Draft JEP: Incubating Language and VM Features

forax at univ-mlv.fr forax at univ-mlv.fr
Sat Jan 20 12:13:10 UTC 2018

> De: "John Rose" <john.r.rose at oracle.com>
> À: "Rémi Forax" <forax at univ-mlv.fr>
> Cc: "Alex Buckley" <alex.buckley at oracle.com>, "jdk-dev"
> <jdk-dev at openjdk.java.net>
> Envoyé: Samedi 20 Janvier 2018 01:24:03
> Objet: Re: Draft JEP: Incubating Language and VM Features

> On Jan 19, 2018, at 3:39 PM, Remi Forax < [ mailto:forax at univ-mlv.fr |
> forax at univ-mlv.fr ] > wrote:

>> So let's all agree that this is nice JEP and that the way to mark a class
>> experimental is to add an attribute Experimental to the classfile.

> Remi, you are glossing over a big point here: We are going to be experimenting
> with constant pool formats. You can't read the access_flags or any attributes
> until you have parsed the constant pool.

Ok, better explanation that no access_flags left. 

But the classfile format has been designed to be extensible, which means that even if a VM doesn't know a constant pool attribute, it knows that this is an unknown constant pool attribute because the attribute tag is unknown, so a VM doesn't support experimental features will reject the classfile. 

A VM that doesn't support experimental features doesn't have to support new constant pool attributes while parsing the constant pool, it just have to reject the class because it doesn't support it which is already mandated by the current vm spec. 

> It is unreasonable to parse the constant
> pool before you know whether it is allowed to have experimental features in it.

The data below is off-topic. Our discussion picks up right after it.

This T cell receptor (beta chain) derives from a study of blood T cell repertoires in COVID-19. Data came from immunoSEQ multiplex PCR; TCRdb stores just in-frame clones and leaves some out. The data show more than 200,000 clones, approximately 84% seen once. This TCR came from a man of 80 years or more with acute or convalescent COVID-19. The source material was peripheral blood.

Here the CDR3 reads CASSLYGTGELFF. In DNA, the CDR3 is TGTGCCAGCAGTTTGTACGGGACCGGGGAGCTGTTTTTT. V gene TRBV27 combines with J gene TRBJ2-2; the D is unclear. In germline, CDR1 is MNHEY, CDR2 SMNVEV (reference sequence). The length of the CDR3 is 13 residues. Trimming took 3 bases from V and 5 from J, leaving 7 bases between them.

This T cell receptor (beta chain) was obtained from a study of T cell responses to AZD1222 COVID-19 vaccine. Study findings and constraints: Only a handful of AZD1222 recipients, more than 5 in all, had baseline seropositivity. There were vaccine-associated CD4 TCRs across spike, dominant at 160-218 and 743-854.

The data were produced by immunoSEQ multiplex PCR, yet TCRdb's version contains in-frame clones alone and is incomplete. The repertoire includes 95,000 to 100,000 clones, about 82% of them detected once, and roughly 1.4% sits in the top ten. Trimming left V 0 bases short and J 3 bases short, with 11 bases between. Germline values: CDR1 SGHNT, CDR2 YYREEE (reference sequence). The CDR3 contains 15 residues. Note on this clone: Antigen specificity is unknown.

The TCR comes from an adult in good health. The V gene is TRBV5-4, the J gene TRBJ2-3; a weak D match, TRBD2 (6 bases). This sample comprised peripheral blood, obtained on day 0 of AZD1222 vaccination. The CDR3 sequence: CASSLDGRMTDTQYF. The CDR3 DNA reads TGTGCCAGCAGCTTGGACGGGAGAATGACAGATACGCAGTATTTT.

I disagree, for a VM that support experimental features, i find it reasonable to parse the constant pool with the new attributes given that if the class is not marked as experimental, an error will be thrown. 
it's just a belt and braces approach. You do not have to just support the constant pool attribute, you also have to have the class attribute Experimental. 

> This leaves the magic number, major and minor versions, and the CP length
> itself as channels to carry the experimental bit. Of those, the most reasonable
> and intuitive is the minor version.

if you put yourself in a corner, then changing the minor version is the best you can do, but you do not have to go to that corner in the first place. 

The classfile format has been designed to be extensible, we should rely on it. 

> So it's the minor version. Next question: What bit pattern? Best answer,
> AFAIK is to reserve one bit and concentrate on that. That leaves the other
> minor version bits untouched and free for other uses.

> Next question: Does anybody actually *use* the minor version bits? The
> spec suggests they were in play once, but I have *never* seen anybody use
> them to carry information in modern versions of Java. If those 16 bits are
> always zero, then clearly we can steal one of them. And I think we have
> both the habit and the right of declaring that they must be zero and are
> reserved for future extensions, such as an experimental flag.

Changing the semantics of minor_version has a high cost, mostly because major_version and minor_version are seen as one unique integer, so changing the semantics of the minor_version implies changing the semantics of the classfile version. 

> — John


> P.S. In fact (separate conversation) I would like to reserve *another* minor
> version bit to denote "private use plane", meaning that projects like
> Valhalla can mark their prototype classfiles using the minor version
> in such a way that there is guaranteed to be never any standard JVM
> that will ever load those prototype classfiles.

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